In a frankly silly piece in the Telegraph Dan Hodges fails to understand the difference between the central State micro-managing at local level, and the central State's role in providing additional support to local authorities in response to disasters and emergencies. Perhaps the editor of the DT will send him to spend a week with the FEMA in the US to learn the difference.
However, the disastrous flooding on the Somerset levels does raise a Localist issue. If taxes are determined and raised locally to pay for local services including flood defence, doesn't this mean that people in areas prone to flooding will pay more tax than those in higher areas, or have lower standards in other local services? The answer has to be yes. Just as insurance premiums should be linked to the actual risk, so that I, at 120' above sea level, should not be paying extra buildings insurance premiums for those who live on the flood plain below. The land of the Somerset levels without drainage and pumping would be worthless for agriculture; those who enjoy the economic benefits of maintaining it as productive land must pay the cost of doing so. If the cost is uneconomic, then they will abandon the land back to the geese. Let's stop distorting the market.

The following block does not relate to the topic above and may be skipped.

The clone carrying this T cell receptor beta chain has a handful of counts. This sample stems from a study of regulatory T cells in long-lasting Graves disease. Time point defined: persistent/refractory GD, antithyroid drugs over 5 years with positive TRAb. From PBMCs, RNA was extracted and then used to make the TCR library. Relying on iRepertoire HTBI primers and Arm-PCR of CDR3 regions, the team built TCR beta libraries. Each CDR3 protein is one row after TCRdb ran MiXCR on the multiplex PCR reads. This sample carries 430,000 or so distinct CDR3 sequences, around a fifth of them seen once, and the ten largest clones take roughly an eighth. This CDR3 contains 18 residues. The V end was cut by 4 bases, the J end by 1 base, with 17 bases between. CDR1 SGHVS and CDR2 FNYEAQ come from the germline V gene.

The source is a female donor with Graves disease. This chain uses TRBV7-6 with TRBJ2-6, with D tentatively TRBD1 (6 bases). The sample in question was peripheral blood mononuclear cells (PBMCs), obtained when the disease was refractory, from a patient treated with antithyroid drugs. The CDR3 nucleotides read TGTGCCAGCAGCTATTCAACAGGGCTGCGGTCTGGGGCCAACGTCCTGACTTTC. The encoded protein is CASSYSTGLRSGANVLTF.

The role of the central State must be confined to ensuring that flood protection is workable - and that means joined-up, literally. Building a river wall at 5.23m AOD in one London borough will not be of much benefit if its neighbour only builds at 4.90m.